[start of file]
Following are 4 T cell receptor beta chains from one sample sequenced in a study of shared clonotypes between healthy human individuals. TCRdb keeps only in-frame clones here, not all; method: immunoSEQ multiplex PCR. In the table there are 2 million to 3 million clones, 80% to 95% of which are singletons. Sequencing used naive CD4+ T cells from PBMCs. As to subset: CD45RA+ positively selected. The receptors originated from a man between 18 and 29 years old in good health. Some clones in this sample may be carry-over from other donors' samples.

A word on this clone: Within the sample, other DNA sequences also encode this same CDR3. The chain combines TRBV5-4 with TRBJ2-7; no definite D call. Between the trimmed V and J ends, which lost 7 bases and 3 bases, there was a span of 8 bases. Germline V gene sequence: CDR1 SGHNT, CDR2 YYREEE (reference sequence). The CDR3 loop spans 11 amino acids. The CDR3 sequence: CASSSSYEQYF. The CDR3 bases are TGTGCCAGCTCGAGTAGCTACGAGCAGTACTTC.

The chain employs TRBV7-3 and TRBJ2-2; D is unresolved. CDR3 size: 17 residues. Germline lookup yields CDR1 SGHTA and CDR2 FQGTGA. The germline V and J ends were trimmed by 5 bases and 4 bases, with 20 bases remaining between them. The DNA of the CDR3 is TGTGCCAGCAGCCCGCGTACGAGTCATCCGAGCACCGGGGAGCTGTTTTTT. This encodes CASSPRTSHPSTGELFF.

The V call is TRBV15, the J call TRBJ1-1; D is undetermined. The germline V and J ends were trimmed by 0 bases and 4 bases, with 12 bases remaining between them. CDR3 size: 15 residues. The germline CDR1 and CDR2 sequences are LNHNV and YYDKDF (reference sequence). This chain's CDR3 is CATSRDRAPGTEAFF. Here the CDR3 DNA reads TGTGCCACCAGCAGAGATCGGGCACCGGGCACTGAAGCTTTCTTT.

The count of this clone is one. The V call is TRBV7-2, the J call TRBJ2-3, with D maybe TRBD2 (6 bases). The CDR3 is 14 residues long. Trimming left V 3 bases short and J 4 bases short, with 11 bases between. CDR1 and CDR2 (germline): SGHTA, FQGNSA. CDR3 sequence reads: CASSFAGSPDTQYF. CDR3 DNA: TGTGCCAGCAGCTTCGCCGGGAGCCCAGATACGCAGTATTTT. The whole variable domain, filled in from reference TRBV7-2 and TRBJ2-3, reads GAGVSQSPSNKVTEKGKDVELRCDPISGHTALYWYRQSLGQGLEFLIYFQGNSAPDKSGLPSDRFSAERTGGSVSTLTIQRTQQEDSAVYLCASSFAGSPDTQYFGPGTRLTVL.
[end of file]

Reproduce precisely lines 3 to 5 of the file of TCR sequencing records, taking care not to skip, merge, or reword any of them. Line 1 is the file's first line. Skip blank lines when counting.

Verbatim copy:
The chain employs TRBV7-3 and TRBJ2-2; D is unresolved. CDR3 size: 17 residues. Germline lookup yields CDR1 SGHTA and CDR2 FQGTGA. The germline V and J ends were trimmed by 5 bases and 4 bases, with 20 bases remaining between them. The DNA of the CDR3 is TGTGCCAGCAGCCCGCGTACGAGTCATCCGAGCACCGGGGAGCTGTTTTTT. This encodes CASSPRTSHPSTGELFF.

The V call is TRBV15, the J call TRBJ1-1; D is undetermined. The germline V and J ends were trimmed by 0 bases and 4 bases, with 12 bases remaining between them. CDR3 size: 15 residues. The germline CDR1 and CDR2 sequences are LNHNV and YYDKDF (reference sequence). This chain's CDR3 is CATSRDRAPGTEAFF. Here the CDR3 DNA reads TGTGCCACCAGCAGAGATCGGGCACCGGGCACTGAAGCTTTCTTT.

The count of this clone is one. The V call is TRBV7-2, the J call TRBJ2-3, with D maybe TRBD2 (6 bases). The CDR3 is 14 residues long. Trimming left V 3 bases short and J 4 bases short, with 11 bases between. CDR1 and CDR2 (germline): SGHTA, FQGNSA. CDR3 sequence reads: CASSFAGSPDTQYF. CDR3 DNA: TGTGCCAGCAGCTTCGCCGGGAGCCCAGATACGCAGTATTTT. The whole variable domain, filled in from reference TRBV7-2 and TRBJ2-3, reads GAGVSQSPSNKVTEKGKDVELRCDPISGHTALYWYRQSLGQGLEFLIYFQGNSAPDKSGLPSDRFSAERTGGSVSTLTIQRTQQEDSAVYLCASSFAGSPDTQYFGPGTRLTVL.